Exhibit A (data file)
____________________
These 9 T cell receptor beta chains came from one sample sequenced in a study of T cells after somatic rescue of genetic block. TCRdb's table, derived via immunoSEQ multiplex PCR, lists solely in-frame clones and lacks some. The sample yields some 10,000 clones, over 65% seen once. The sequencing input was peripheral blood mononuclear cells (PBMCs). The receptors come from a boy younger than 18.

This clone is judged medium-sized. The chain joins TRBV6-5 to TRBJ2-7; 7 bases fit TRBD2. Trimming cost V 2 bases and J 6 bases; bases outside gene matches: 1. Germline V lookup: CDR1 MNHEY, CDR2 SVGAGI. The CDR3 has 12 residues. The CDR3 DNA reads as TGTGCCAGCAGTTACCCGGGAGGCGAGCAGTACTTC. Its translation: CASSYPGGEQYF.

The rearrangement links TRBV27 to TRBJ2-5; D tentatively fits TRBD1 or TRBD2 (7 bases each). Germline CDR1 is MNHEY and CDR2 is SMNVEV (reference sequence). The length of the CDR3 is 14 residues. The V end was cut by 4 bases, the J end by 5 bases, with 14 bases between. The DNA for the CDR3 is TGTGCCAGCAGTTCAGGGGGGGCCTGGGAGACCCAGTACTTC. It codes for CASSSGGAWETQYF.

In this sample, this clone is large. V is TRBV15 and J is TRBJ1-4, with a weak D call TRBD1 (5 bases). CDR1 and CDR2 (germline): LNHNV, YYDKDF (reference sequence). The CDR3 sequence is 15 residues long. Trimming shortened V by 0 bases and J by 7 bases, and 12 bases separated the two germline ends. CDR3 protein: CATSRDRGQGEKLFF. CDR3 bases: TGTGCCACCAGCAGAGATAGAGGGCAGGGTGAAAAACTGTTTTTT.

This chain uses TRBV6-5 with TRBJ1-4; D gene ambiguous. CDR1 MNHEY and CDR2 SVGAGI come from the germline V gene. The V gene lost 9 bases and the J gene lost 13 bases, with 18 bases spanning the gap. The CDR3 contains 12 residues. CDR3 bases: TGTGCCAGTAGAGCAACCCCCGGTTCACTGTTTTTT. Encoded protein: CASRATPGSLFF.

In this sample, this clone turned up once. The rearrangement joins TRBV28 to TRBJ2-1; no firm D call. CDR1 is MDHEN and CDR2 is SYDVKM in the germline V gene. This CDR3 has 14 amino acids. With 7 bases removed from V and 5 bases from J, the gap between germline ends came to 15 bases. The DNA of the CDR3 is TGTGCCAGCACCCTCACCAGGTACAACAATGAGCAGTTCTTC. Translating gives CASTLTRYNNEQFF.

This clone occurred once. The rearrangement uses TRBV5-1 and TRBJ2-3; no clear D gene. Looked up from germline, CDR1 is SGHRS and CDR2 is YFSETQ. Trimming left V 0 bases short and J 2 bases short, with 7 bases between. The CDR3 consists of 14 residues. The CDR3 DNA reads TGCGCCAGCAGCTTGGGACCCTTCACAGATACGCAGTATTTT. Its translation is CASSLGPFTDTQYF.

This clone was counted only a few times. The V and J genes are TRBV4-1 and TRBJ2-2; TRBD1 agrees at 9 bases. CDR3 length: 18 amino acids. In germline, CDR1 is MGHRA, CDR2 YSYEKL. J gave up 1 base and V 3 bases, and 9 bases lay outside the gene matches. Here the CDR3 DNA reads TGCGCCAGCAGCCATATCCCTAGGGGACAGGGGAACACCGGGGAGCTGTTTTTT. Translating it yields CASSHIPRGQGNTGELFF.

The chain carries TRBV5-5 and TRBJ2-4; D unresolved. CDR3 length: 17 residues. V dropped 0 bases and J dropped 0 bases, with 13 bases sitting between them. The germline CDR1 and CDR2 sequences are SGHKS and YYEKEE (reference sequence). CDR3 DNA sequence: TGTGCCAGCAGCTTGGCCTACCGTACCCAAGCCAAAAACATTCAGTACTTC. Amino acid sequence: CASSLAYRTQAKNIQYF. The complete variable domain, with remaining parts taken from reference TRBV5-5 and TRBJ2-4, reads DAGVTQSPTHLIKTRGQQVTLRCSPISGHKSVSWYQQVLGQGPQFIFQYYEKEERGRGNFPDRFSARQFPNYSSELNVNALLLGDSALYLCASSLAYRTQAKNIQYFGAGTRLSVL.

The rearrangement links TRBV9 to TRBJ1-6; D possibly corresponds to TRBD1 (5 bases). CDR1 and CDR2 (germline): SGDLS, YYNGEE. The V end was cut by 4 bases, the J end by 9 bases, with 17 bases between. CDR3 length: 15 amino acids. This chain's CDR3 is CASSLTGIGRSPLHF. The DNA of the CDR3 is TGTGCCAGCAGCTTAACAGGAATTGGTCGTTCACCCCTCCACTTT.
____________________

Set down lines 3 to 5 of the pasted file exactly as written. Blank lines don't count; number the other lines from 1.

The rearrangement links TRBV27 to TRBJ2-5; D tentatively fits TRBD1 or TRBD2 (7 bases each). Germline CDR1 is MNHEY and CDR2 is SMNVEV (reference sequence). The length of the CDR3 is 14 residues. The V end was cut by 4 bases, the J end by 5 bases, with 14 bases between. The DNA for the CDR3 is TGTGCCAGCAGTTCAGGGGGGGCCTGGGAGACCCAGTACTTC. It codes for CASSSGGAWETQYF.

In this sample, this clone is large. V is TRBV15 and J is TRBJ1-4, with a weak D call TRBD1 (5 bases). CDR1 and CDR2 (germline): LNHNV, YYDKDF (reference sequence). The CDR3 sequence is 15 residues long. Trimming shortened V by 0 bases and J by 7 bases, and 12 bases separated the two germline ends. CDR3 protein: CATSRDRGQGEKLFF. CDR3 bases: TGTGCCACCAGCAGAGATAGAGGGCAGGGTGAAAAACTGTTTTTT.

This chain uses TRBV6-5 with TRBJ1-4; D gene ambiguous. CDR1 MNHEY and CDR2 SVGAGI come from the germline V gene. The V gene lost 9 bases and the J gene lost 13 bases, with 18 bases spanning the gap. The CDR3 contains 12 residues. CDR3 bases: TGTGCCAGTAGAGCAACCCCCGGTTCACTGTTTTTT. Encoded protein: CASRATPGSLFF.